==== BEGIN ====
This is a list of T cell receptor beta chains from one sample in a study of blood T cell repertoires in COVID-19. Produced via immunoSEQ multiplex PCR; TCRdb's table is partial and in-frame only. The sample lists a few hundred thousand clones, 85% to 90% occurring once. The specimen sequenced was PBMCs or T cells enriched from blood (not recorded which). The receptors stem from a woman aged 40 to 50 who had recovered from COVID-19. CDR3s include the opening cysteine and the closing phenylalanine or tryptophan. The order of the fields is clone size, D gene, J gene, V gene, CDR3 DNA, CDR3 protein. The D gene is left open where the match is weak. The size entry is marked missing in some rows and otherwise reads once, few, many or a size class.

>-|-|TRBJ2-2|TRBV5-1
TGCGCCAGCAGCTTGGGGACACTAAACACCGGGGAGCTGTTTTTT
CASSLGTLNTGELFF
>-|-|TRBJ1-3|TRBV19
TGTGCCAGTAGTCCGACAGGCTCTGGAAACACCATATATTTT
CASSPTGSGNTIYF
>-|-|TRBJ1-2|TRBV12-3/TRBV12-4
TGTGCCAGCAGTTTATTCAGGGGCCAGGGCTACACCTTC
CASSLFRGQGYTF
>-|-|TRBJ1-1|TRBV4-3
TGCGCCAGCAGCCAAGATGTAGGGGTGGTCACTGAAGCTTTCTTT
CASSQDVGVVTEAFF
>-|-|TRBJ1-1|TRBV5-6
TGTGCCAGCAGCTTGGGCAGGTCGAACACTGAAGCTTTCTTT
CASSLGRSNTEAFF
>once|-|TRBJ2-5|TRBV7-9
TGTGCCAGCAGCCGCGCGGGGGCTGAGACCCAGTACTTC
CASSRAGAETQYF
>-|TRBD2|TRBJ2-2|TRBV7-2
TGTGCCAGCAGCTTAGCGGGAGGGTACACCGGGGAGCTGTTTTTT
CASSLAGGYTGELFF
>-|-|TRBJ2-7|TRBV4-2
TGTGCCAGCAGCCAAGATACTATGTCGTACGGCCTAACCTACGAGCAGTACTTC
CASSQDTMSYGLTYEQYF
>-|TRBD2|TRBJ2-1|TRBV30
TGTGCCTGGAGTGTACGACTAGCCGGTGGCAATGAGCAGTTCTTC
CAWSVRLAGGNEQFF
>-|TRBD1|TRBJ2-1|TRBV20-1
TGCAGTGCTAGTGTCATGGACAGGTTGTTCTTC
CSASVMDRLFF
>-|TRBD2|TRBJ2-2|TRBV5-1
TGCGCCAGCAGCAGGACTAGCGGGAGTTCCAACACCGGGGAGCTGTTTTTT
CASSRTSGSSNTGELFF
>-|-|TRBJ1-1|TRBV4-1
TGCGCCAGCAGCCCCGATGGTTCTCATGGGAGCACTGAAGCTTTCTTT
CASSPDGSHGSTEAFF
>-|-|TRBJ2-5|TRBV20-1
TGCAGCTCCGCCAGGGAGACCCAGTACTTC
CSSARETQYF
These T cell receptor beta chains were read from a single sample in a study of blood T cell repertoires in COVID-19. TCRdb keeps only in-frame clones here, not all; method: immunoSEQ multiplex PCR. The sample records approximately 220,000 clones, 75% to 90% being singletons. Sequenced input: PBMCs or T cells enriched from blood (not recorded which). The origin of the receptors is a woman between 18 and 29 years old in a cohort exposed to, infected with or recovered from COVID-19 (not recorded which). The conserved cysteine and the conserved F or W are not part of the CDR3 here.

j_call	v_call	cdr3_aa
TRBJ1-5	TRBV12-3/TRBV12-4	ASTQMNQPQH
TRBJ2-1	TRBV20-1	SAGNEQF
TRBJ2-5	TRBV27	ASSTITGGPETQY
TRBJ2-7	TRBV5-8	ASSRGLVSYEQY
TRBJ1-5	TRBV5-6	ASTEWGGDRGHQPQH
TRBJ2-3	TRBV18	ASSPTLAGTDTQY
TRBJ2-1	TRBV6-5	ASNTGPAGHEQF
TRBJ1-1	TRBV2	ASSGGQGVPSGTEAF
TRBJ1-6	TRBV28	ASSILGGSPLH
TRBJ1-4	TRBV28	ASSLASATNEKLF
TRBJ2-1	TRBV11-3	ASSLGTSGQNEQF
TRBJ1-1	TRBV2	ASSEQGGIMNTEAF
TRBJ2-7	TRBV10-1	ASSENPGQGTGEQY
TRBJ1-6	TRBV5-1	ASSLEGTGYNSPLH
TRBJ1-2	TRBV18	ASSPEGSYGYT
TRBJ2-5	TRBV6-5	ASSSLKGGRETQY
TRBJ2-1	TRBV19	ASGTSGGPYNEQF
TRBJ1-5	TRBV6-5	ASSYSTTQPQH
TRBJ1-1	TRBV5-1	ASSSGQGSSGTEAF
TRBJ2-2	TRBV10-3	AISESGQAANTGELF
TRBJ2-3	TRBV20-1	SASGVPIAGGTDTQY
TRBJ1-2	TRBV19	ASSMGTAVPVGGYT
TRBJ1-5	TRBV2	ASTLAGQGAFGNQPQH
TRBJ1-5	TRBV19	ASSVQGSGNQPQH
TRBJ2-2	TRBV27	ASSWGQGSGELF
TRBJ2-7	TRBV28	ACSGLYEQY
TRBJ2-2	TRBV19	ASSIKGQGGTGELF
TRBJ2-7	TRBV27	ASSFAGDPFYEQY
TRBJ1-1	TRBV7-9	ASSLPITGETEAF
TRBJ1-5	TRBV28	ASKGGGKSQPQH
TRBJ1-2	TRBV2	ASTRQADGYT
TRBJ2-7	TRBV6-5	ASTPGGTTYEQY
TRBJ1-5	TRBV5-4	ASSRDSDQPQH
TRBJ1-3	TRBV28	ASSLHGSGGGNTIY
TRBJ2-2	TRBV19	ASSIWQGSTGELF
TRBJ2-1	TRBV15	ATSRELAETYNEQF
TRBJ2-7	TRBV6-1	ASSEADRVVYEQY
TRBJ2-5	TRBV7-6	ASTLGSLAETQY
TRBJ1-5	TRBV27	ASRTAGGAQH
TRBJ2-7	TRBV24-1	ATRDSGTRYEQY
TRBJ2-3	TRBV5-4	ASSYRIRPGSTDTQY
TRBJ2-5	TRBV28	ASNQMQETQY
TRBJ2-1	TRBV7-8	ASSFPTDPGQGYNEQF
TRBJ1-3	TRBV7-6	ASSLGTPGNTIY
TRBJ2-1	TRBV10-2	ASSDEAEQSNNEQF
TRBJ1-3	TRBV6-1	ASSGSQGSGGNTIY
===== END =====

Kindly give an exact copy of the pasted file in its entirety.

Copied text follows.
This is a list of T cell receptor beta chains from one sample in a study of blood T cell repertoires in COVID-19. Produced via immunoSEQ multiplex PCR; TCRdb's table is partial and in-frame only. The sample lists a few hundred thousand clones, 85% to 90% occurring once. The specimen sequenced was PBMCs or T cells enriched from blood (not recorded which). The receptors stem from a woman aged 40 to 50 who had recovered from COVID-19. CDR3s include the opening cysteine and the closing phenylalanine or tryptophan. The order of the fields is clone size, D gene, J gene, V gene, CDR3 DNA, CDR3 protein. The D gene is left open where the match is weak. The size entry is marked missing in some rows and otherwise reads once, few, many or a size class.

>-|-|TRBJ2-2|TRBV5-1
TGCGCCAGCAGCTTGGGGACACTAAACACCGGGGAGCTGTTTTTT
CASSLGTLNTGELFF
>-|-|TRBJ1-3|TRBV19
TGTGCCAGTAGTCCGACAGGCTCTGGAAACACCATATATTTT
CASSPTGSGNTIYF
>-|-|TRBJ1-2|TRBV12-3/TRBV12-4
TGTGCCAGCAGTTTATTCAGGGGCCAGGGCTACACCTTC
CASSLFRGQGYTF
>-|-|TRBJ1-1|TRBV4-3
TGCGCCAGCAGCCAAGATGTAGGGGTGGTCACTGAAGCTTTCTTT
CASSQDVGVVTEAFF
>-|-|TRBJ1-1|TRBV5-6
TGTGCCAGCAGCTTGGGCAGGTCGAACACTGAAGCTTTCTTT
CASSLGRSNTEAFF
>once|-|TRBJ2-5|TRBV7-9
TGTGCCAGCAGCCGCGCGGGGGCTGAGACCCAGTACTTC
CASSRAGAETQYF
>-|TRBD2|TRBJ2-2|TRBV7-2
TGTGCCAGCAGCTTAGCGGGAGGGTACACCGGGGAGCTGTTTTTT
CASSLAGGYTGELFF
>-|-|TRBJ2-7|TRBV4-2
TGTGCCAGCAGCCAAGATACTATGTCGTACGGCCTAACCTACGAGCAGTACTTC
CASSQDTMSYGLTYEQYF
>-|TRBD2|TRBJ2-1|TRBV30
TGTGCCTGGAGTGTACGACTAGCCGGTGGCAATGAGCAGTTCTTC
CAWSVRLAGGNEQFF
>-|TRBD1|TRBJ2-1|TRBV20-1
TGCAGTGCTAGTGTCATGGACAGGTTGTTCTTC
CSASVMDRLFF
>-|TRBD2|TRBJ2-2|TRBV5-1
TGCGCCAGCAGCAGGACTAGCGGGAGTTCCAACACCGGGGAGCTGTTTTTT
CASSRTSGSSNTGELFF
>-|-|TRBJ1-1|TRBV4-1
TGCGCCAGCAGCCCCGATGGTTCTCATGGGAGCACTGAAGCTTTCTTT
CASSPDGSHGSTEAFF
>-|-|TRBJ2-5|TRBV20-1
TGCAGCTCCGCCAGGGAGACCCAGTACTTC
CSSARETQYF
These T cell receptor beta chains were read from a single sample in a study of blood T cell repertoires in COVID-19. TCRdb keeps only in-frame clones here, not all; method: immunoSEQ multiplex PCR. The sample records approximately 220,000 clones, 75% to 90% being singletons. Sequenced input: PBMCs or T cells enriched from blood (not recorded which). The origin of the receptors is a woman between 18 and 29 years old in a cohort exposed to, infected with or recovered from COVID-19 (not recorded which). The conserved cysteine and the conserved F or W are not part of the CDR3 here.

j_call	v_call	cdr3_aa
TRBJ1-5	TRBV12-3/TRBV12-4	ASTQMNQPQH
TRBJ2-1	TRBV20-1	SAGNEQF
TRBJ2-5	TRBV27	ASSTITGGPETQY
TRBJ2-7	TRBV5-8	ASSRGLVSYEQY
TRBJ1-5	TRBV5-6	ASTEWGGDRGHQPQH
TRBJ2-3	TRBV18	ASSPTLAGTDTQY
TRBJ2-1	TRBV6-5	ASNTGPAGHEQF
TRBJ1-1	TRBV2	ASSGGQGVPSGTEAF
TRBJ1-6	TRBV28	ASSILGGSPLH
TRBJ1-4	TRBV28	ASSLASATNEKLF
TRBJ2-1	TRBV11-3	ASSLGTSGQNEQF
TRBJ1-1	TRBV2	ASSEQGGIMNTEAF
TRBJ2-7	TRBV10-1	ASSENPGQGTGEQY
TRBJ1-6	TRBV5-1	ASSLEGTGYNSPLH
TRBJ1-2	TRBV18	ASSPEGSYGYT
TRBJ2-5	TRBV6-5	ASSSLKGGRETQY
TRBJ2-1	TRBV19	ASGTSGGPYNEQF
TRBJ1-5	TRBV6-5	ASSYSTTQPQH
TRBJ1-1	TRBV5-1	ASSSGQGSSGTEAF
TRBJ2-2	TRBV10-3	AISESGQAANTGELF
TRBJ2-3	TRBV20-1	SASGVPIAGGTDTQY
TRBJ1-2	TRBV19	ASSMGTAVPVGGYT
TRBJ1-5	TRBV2	ASTLAGQGAFGNQPQH
TRBJ1-5	TRBV19	ASSVQGSGNQPQH
TRBJ2-2	TRBV27	ASSWGQGSGELF
TRBJ2-7	TRBV28	ACSGLYEQY
TRBJ2-2	TRBV19	ASSIKGQGGTGELF
TRBJ2-7	TRBV27	ASSFAGDPFYEQY
TRBJ1-1	TRBV7-9	ASSLPITGETEAF
TRBJ1-5	TRBV28	ASKGGGKSQPQH
TRBJ1-2	TRBV2	ASTRQADGYT
TRBJ2-7	TRBV6-5	ASTPGGTTYEQY
TRBJ1-5	TRBV5-4	ASSRDSDQPQH
TRBJ1-3	TRBV28	ASSLHGSGGGNTIY
TRBJ2-2	TRBV19	ASSIWQGSTGELF
TRBJ2-1	TRBV15	ATSRELAETYNEQF
TRBJ2-7	TRBV6-1	ASSEADRVVYEQY
TRBJ2-5	TRBV7-6	ASTLGSLAETQY
TRBJ1-5	TRBV27	ASRTAGGAQH
TRBJ2-7	TRBV24-1	ATRDSGTRYEQY
TRBJ2-3	TRBV5-4	ASSYRIRPGSTDTQY
TRBJ2-5	TRBV28	ASNQMQETQY
TRBJ2-1	TRBV7-8	ASSFPTDPGQGYNEQF
TRBJ1-3	TRBV7-6	ASSLGTPGNTIY
TRBJ2-1	TRBV10-2	ASSDEAEQSNNEQF
TRBJ1-3	TRBV6-1	ASSGSQGSGGNTIY